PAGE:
However, a more serious problem occurred on the morning of Sunday, April 3rd, when shortly before propellant loading was due to commencing at 11:20 UTC, a pressurisation issue was detected within the fuel feeds of the launch support system. This prompted a 6-hour hold on the WDR schedule while teams at the pad attempted to correct the issue.

Then, when the problem had been thought to be rectified, a further issue was detected with the primary and secondary fans also in the cryo feed system, preventing it from maintaining the correct positive pressure. When it became clear this problem would require a lot longer to correct, the decision was taken at 16:06 UTC  to suspend the WDR for the day, and to hopefully resume with propellent loading on the rocket on Monday, April 4th.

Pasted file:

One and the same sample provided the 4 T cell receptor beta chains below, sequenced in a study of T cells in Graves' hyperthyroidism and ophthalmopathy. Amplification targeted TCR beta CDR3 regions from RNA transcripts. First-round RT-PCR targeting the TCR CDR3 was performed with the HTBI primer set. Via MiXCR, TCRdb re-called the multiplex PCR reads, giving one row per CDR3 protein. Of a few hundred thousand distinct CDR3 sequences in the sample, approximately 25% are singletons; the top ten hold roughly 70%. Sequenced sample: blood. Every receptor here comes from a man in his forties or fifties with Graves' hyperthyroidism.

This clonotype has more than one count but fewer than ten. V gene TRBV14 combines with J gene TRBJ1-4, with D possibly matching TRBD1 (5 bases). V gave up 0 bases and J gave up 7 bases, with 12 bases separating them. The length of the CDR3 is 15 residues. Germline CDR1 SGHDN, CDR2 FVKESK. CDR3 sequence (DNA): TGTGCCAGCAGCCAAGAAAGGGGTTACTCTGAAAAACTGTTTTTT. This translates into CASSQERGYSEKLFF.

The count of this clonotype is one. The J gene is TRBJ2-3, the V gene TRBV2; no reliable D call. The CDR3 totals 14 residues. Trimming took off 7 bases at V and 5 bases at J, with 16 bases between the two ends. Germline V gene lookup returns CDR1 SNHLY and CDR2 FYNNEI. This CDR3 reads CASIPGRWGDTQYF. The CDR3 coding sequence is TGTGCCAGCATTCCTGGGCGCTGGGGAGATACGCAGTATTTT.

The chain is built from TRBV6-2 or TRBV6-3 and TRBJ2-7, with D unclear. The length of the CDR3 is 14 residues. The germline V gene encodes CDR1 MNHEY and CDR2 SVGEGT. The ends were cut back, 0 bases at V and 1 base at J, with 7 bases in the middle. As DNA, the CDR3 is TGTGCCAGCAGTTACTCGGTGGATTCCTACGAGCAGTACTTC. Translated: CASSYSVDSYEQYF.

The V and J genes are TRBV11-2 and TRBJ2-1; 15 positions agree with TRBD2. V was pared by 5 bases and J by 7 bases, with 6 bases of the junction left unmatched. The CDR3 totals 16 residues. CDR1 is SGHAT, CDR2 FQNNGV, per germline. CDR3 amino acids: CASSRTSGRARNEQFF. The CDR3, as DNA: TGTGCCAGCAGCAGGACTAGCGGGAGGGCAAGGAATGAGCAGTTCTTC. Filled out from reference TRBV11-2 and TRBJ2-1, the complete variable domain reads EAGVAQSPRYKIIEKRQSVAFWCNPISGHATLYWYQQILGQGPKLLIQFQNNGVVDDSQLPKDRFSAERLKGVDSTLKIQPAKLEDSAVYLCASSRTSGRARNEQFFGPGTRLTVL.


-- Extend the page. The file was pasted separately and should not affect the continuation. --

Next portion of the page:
In the meantime, in anticipation of the Artemis 1 WDR being extended, NASA, SpaceX and Axiom space had earlier in the week agreed that the planned launch of the private Axiom / SpaceX AX-1 mission to the ISS aboard a Crew Dragon vehicle would be delayed until no earlier than Wednesday, April 6th, 2022, and the planned NASA Crew 4 mission to the ISS, also using a Crew Dragon vehicle from Kennedy Space Centre’s Pad 39A will not launch before April 20th.